Will the Real “Natural Trading Partner” Please Stand Up?
Adherents to the “natural trading partner” hypothesis argue that forming a PTA is more likely to raise welfare if member countries already trade disproportionately with each other. Opponents of the hypothesis claim that the opposite is true: welfare is likely to be higher if member countries trade less with each other. This paper shows that neither analysis is correct and that the “natural trading partner” hypothesis can be rescued if it is redefined in terms of complementarity or substitutability rather than in terms of volume of trade.
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"Protection for Sale,"
21-92, Tel Aviv.
- Grossman, G.M. & Helpman, E., 1992. "Protection for Sale," Papers 162, Princeton, Woodrow Wilson School - Public and International Affairs.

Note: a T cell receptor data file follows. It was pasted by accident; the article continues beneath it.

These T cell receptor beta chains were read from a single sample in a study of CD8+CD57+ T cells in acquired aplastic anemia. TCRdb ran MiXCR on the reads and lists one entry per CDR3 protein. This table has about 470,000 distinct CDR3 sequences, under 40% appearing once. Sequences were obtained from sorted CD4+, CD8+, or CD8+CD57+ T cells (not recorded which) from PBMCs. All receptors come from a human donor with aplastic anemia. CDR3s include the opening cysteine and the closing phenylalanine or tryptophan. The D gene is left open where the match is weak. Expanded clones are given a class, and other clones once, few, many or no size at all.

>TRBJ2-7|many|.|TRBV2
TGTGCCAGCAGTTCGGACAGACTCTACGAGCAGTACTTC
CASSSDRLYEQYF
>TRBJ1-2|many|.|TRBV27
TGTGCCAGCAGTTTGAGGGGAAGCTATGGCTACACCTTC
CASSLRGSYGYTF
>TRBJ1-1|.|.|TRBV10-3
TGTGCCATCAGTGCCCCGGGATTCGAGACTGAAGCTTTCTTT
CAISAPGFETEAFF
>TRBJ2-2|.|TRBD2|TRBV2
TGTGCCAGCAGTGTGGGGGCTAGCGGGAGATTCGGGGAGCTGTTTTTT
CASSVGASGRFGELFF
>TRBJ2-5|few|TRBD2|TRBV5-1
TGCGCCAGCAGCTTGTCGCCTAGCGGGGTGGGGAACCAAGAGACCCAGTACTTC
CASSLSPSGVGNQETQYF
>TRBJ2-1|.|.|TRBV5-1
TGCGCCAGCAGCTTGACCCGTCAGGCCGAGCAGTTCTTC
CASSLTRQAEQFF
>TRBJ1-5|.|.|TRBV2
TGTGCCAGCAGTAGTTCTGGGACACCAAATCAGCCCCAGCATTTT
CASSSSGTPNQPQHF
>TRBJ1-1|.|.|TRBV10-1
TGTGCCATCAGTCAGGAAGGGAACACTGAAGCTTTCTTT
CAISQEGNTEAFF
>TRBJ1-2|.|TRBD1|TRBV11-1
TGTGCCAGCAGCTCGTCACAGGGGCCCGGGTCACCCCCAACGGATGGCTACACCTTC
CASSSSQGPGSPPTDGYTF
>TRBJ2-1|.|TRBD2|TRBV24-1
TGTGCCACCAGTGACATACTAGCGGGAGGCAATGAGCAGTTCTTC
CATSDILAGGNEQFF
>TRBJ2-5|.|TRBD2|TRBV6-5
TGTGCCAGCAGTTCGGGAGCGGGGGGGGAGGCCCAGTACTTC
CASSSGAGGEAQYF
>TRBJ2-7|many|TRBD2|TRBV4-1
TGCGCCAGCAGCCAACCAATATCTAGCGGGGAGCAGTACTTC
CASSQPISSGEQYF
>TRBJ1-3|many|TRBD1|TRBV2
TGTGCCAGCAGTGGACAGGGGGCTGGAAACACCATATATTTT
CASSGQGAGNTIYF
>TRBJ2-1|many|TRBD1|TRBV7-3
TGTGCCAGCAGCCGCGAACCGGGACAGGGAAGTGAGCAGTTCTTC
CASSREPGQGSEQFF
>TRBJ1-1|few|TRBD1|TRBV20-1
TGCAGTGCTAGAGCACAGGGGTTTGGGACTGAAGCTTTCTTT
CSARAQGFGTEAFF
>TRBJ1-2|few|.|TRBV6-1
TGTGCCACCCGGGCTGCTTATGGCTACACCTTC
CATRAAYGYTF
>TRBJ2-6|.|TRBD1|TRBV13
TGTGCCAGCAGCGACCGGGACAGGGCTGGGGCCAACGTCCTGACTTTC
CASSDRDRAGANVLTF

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- Panagariya, A., 1997. "Preferential trading and the myth of natural trading partners," Japan and the World Economy, Elsevier, vol. 9(4), pages 471-489, December.
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- Schiff, Maurice, 1997. "Small is Beautiful: Preferential Trade Agreements and the Impact of Country Size, Market Share, and Smuggling," Journal of Economic Integration, Center for Economic Integration, Sejong University, vol. 12, pages 359-387.
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- Schiff, Maurice, 1996. "Small is beautiful : preferential trade agreements and the impact of country size, market share, efficiency, and trade policy," Policy Research Working Paper Series 1668, The World Bank.
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